Alina Ibragimova (violin), Cédric Tiberghien (piano)
Violin Sonata no.1 in A minor Op.105 (1851)
Violin Sonata no.2 in D minor Op.121 (1853)
Wigmore Hall, Monday 15 May 2023 1pm
by Ben Hogwood
It is only in relatively recent years that the violin sonatas of Robert Schumann have begun to get their proper dues. Schumann wrote three such works, sitting at the mature end of his output, and each is shot through with concentrated feeling.
The Violin Sonata no.1 was written in an unfortunate climate, Schumann admitting that it was reflecting a period when he was ‘very angry with certain people’. Certainly its beginning here, with Alina Ibragimova deep in concentration, had a furrowed brow and a darker mood. Yet it was not long in this performance when shafts of sunlight appeared, especially when the harmony moved into the major key. A period of intense reflection was followed by a drive to the finish, propelled by Cédric Tiberghien‘s flowing piano.
The second movement, effectively a slow movement and a scherzo combined, had an appreciably lighter mood with which to begin but cut to a more agitated frame of mind for the scherzo, its contours ideally negotiated by these two fine performers.
The relatively short sonata finished with a busy and determined third movement, digging in but also drawing back to reveal lighter colours and moods. Schumann’s dispute, it seems, was resolved.
The Violin Sonata no.2 is almost twice the length of its predecessor, and is perhaps beginning to reach the status its musical content deserves. To begin with it is an imposing proposition, and Ibragimova brought a granite-like surety to the double stopping, revealing hints of Bach in the responding recitative. In spite of the first movement’s substantial dimensions, it was consistently compelling in this performance, with passionate violin and flowing piano responding really well to each other and maintaining a really satisfying balance. The opening theme coarsed with drama but the broad phrases of the later theme became assertive and ultimately dominant.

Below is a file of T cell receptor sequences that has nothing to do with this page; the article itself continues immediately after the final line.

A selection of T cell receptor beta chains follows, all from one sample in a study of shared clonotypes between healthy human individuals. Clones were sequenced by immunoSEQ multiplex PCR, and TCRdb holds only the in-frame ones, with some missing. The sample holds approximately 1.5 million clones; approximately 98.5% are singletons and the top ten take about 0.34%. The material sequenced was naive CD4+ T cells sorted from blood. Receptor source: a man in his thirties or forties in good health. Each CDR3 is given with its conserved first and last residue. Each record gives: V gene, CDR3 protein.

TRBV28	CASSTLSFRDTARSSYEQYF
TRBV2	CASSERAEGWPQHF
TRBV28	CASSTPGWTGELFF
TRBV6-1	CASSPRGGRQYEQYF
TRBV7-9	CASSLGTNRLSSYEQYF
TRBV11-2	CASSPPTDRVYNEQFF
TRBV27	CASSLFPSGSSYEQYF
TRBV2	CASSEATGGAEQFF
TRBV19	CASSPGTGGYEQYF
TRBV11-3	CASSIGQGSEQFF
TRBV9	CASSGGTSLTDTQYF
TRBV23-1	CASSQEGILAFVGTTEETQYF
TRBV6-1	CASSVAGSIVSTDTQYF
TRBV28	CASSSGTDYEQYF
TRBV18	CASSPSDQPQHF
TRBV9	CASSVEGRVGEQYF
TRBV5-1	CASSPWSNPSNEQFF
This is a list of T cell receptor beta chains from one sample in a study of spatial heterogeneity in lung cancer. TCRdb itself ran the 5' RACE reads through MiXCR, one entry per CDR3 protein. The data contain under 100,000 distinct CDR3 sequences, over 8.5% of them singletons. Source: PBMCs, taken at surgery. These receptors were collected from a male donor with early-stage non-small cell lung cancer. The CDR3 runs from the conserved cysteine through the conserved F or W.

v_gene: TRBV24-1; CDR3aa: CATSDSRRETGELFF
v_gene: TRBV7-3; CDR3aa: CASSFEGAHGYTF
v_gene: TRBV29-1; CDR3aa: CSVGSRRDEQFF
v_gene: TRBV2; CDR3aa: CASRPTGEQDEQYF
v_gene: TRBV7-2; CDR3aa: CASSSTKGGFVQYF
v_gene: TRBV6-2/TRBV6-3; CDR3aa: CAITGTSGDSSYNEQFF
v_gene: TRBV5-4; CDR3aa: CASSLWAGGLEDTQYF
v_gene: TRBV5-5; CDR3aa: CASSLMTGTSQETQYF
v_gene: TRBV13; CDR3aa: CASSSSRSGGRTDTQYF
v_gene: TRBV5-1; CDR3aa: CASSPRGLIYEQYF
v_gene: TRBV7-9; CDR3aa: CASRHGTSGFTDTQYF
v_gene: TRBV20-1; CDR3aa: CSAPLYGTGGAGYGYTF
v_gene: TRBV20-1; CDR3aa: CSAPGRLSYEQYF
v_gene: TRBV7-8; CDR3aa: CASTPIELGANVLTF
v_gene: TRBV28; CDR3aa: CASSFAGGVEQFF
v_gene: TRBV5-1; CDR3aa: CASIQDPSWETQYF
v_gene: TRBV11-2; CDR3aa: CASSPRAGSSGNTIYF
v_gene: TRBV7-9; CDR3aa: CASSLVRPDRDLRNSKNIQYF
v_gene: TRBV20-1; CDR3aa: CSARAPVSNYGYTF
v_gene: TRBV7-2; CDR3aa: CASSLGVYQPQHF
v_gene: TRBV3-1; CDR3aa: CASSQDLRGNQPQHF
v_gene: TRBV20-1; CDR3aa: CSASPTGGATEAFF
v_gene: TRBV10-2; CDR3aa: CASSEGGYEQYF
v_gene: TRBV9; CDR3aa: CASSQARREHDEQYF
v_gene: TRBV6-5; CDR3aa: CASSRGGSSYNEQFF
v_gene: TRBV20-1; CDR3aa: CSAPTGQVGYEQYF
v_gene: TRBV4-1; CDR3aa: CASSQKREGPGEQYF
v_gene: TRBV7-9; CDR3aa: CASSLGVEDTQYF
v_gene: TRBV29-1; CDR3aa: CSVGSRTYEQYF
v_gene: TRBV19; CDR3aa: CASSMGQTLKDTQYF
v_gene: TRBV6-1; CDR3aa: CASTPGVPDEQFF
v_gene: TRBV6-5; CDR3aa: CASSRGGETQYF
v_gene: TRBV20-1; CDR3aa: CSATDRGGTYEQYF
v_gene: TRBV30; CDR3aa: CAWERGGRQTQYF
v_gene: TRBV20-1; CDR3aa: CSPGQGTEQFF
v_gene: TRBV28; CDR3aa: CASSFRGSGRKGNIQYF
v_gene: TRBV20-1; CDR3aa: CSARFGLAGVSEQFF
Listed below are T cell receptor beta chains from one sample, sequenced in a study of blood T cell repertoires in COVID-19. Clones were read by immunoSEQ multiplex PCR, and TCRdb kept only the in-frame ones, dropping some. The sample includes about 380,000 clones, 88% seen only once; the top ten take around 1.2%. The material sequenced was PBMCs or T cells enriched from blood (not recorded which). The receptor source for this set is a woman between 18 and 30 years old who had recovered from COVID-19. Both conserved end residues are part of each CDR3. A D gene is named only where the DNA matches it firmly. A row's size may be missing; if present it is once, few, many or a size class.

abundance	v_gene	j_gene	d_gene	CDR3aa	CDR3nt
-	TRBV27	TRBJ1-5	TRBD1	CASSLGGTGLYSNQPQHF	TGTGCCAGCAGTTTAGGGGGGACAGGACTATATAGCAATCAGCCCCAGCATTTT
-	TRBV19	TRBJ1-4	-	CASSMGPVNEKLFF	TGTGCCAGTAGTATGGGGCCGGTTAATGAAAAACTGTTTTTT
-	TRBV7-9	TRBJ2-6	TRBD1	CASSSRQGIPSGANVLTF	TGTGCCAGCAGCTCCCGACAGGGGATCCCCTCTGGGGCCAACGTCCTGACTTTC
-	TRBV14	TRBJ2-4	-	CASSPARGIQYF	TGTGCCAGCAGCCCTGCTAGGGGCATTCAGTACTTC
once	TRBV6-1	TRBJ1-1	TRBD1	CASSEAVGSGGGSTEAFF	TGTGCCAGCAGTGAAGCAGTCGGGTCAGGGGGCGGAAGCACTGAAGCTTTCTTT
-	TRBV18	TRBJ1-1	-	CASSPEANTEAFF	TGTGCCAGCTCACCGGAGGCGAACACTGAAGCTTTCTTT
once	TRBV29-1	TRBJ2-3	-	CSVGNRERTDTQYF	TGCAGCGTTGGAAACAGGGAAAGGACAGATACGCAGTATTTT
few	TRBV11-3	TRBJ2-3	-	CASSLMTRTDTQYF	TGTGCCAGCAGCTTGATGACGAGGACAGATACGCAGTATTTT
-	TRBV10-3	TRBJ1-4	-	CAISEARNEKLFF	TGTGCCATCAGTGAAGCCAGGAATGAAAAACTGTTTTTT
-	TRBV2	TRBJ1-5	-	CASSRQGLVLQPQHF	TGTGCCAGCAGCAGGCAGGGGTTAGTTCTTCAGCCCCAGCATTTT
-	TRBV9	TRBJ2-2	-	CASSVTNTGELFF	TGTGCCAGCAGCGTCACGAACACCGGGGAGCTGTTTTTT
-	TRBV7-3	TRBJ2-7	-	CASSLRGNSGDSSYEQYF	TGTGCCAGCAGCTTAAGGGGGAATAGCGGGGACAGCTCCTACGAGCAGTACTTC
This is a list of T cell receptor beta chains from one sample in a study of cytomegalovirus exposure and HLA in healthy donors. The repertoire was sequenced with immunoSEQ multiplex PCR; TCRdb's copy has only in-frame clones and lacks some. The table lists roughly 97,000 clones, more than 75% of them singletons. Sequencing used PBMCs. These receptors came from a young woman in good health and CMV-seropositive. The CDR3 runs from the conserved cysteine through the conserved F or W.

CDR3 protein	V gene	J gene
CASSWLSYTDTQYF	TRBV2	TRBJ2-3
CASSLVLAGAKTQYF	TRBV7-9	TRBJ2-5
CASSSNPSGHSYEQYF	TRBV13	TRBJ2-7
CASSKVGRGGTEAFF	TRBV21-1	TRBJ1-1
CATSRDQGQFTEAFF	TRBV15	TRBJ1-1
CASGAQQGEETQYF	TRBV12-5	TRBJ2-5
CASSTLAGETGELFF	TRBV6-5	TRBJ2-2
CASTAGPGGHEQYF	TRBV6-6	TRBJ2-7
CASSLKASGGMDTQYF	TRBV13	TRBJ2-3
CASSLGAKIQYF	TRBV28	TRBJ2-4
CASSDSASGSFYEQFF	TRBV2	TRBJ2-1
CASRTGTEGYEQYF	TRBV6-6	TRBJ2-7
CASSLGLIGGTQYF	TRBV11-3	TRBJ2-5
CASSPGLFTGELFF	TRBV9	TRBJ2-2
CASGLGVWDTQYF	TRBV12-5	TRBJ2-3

The scherzo showed typically energetic Schumann figure, but remained anxious around the edges until its final acclamation. Meanwhile the third movement presented an opportunity for reflection in the plaintive but highly expressive pizzicato with which it began, both performers enjoying the hymn-like nature of the theme even in its loosely strummed form. Gradually the substance of the theme revealed itself, beautifully expressed in natural phrasing, especially in the second variation, with double stopping from the violin.
The finale pushed forward with great urgency, Ibragimova pushing the relentless theme forward while Tiberghien gave a substantial and weighty supporting voice. The two finished each other’s sentences as Schumann’s motifs passed between the instruments, before an emphatic and rapturous finish in the major key.
The musicians were not quite finished, treating us to a beautifully weighted account of Schumann’s song Abendlied as an encore.
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